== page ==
Wednesday, December 19, 2012

Defining Treasures

I am most of the way through reading Dangerous Calling by Paul David Tripp. It is proving to be, quite possibly, the most important book I have read in years. I will write more about the book in days to come, but for now, I wanted to share one longer quote about Treasures that Tripp gives in the middle of the book.

He is specifically talking about how pastoral ministry is won or lost in the war zone of our heart. Pastors have heart problems just like anyone else has heart problems. And ultimately, that heart problem exists because we too easily assign worth to things that are unworthy. Yet his description of treasures is not limited to pastors. It is symptomatic of all people. His insight was like a dagger to my heart. Maybe you will feel the same way.
"Let's begin by unpacking the concept of treasure that Christ uses. Treasure is a provocative word. Imagine I am holding a twenty-dollar bill in front of you. Why is it worth twenty dollars? It's not because it is made from twenty dollars' worth of paper. That would entail a stack of paper. It's not because it is made up of twenty dollars' worth of ink. That would entail a pail of ink. You see, the value of the twenty-dollar bill isn't intrinsic value but assigned value. Our government has assigned to that bill the value of two thousand pennies. Thus it is with most of the things that we treasure. Few of them have intrinsic value. No, most of them have assigned value. What doe that mean? It means they have value because we have named them as valuable. 
This is something you do all the time. You are constantly value-rating the things in your life. That's why the old proverb says, 'One man's trash is another man's treasure.' You are constantly naming things as important and other things as not so important. You are always attaching your inner hope and contentment to something, and when you do, those things take on life-shaping value.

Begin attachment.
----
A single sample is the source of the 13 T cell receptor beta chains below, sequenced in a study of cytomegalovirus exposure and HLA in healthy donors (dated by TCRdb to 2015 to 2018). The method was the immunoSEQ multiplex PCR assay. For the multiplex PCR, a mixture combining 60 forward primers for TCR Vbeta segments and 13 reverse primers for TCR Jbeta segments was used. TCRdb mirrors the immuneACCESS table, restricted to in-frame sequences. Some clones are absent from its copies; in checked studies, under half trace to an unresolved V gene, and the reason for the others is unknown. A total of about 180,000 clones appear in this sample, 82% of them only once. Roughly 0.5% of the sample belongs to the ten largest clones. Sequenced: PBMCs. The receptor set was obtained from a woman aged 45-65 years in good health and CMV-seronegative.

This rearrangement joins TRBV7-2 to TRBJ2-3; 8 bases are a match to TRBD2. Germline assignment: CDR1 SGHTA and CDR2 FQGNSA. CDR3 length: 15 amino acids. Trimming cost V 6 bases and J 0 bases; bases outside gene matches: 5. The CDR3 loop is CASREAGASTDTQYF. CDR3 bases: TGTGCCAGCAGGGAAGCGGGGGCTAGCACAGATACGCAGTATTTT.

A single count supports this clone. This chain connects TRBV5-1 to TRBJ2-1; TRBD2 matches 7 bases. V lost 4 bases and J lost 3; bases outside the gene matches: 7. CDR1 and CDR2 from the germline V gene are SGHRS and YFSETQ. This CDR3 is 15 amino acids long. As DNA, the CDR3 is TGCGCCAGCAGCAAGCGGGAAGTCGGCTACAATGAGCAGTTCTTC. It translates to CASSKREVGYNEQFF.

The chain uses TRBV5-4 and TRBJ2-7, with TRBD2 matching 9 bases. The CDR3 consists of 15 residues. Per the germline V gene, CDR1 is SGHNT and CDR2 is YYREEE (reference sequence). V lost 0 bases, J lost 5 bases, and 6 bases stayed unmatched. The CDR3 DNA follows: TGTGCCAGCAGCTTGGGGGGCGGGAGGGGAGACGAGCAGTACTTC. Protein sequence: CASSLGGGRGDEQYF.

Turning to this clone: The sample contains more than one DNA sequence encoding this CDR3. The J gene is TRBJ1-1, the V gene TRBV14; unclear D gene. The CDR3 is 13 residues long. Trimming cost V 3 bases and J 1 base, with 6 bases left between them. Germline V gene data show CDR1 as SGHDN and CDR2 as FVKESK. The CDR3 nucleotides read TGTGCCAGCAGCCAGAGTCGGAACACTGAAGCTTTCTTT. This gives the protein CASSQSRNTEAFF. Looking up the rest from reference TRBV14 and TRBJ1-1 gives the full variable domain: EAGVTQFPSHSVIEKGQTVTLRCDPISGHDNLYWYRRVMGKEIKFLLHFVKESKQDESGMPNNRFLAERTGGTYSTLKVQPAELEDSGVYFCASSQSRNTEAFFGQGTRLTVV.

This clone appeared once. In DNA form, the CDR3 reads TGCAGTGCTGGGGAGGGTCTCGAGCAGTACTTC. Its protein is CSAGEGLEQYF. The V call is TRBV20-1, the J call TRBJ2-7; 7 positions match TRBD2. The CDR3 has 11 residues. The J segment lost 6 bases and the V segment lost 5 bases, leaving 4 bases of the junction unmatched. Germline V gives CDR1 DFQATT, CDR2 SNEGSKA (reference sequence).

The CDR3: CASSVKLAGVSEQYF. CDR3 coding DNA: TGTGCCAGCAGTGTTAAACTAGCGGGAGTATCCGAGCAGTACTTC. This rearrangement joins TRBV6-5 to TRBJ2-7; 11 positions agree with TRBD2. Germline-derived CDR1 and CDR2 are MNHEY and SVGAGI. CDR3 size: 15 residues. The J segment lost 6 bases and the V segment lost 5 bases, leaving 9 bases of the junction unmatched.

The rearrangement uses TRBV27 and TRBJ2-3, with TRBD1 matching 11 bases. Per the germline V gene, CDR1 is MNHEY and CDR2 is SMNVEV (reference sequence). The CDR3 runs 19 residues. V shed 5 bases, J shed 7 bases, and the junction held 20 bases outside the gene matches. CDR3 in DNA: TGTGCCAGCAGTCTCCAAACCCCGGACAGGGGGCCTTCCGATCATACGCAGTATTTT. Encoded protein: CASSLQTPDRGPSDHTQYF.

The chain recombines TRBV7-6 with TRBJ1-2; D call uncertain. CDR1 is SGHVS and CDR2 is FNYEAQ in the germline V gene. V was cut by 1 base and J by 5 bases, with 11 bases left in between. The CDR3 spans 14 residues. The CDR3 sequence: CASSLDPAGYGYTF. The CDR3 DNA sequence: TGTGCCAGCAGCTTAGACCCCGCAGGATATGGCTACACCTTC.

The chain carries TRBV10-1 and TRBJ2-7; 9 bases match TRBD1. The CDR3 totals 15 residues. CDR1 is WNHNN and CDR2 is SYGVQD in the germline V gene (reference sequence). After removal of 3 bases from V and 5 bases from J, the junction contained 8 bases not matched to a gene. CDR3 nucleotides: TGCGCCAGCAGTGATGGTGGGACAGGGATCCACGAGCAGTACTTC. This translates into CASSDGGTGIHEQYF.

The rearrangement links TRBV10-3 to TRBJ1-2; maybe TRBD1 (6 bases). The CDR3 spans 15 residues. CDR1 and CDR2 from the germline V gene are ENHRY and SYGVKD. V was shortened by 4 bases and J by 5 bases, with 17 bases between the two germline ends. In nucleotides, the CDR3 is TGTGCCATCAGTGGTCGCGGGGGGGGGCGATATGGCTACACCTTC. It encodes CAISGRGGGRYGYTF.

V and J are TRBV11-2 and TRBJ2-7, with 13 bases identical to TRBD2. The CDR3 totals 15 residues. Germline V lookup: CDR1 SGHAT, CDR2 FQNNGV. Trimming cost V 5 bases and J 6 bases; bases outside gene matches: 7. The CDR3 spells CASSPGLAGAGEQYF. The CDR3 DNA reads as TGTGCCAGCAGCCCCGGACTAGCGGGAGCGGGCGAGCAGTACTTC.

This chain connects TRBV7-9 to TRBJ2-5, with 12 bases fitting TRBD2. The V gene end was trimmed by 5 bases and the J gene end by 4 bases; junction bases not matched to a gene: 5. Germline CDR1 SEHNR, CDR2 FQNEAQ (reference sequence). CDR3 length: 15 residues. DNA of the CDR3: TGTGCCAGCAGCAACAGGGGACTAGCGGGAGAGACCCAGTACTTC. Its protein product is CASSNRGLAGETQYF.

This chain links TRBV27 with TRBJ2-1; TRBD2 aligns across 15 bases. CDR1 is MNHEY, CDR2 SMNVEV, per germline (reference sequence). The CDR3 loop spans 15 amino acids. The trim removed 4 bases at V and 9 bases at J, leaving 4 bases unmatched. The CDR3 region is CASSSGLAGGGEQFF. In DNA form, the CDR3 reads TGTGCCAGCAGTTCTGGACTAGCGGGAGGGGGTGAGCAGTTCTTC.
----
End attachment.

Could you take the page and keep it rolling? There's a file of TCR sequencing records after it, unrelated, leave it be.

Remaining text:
Let's return to our twenty-dollar bill and see how it will shape our lives once that value has been assigned to it. Once my bill has the value of twenty dollars, the number of those you offer me will determine whether I will take that job or not. The number of those I have will determine the size of my house, the neighborhood I live in, the kind of car I drive, the quality of clothes I wear, the cuisine I eat, the level of health care I have, the vacations I take, and my hopes for retirement, and it may sadly even determine the kind of people I want to hang out with. Once something is our treasure, it will command our desires and shape our behavior." (102-103)
What are the things that we are assigning value to that makes us want to treasure them all too much? There certainly is intrinsic value in family or relationships, but could we be assigning more value to it than is there? I doubt there is really too much intrinsic value in video games or the latest technological gadget. But we act as if there is. What about our pets? And you can see, the list can keep going. 

I would challenge you this Christmas season to think through the treasures that you gather and keep. And to remember, there is only one treasure that ultimately has the most intrinsic value. His name is Jesus (Matthew 6:19-24).

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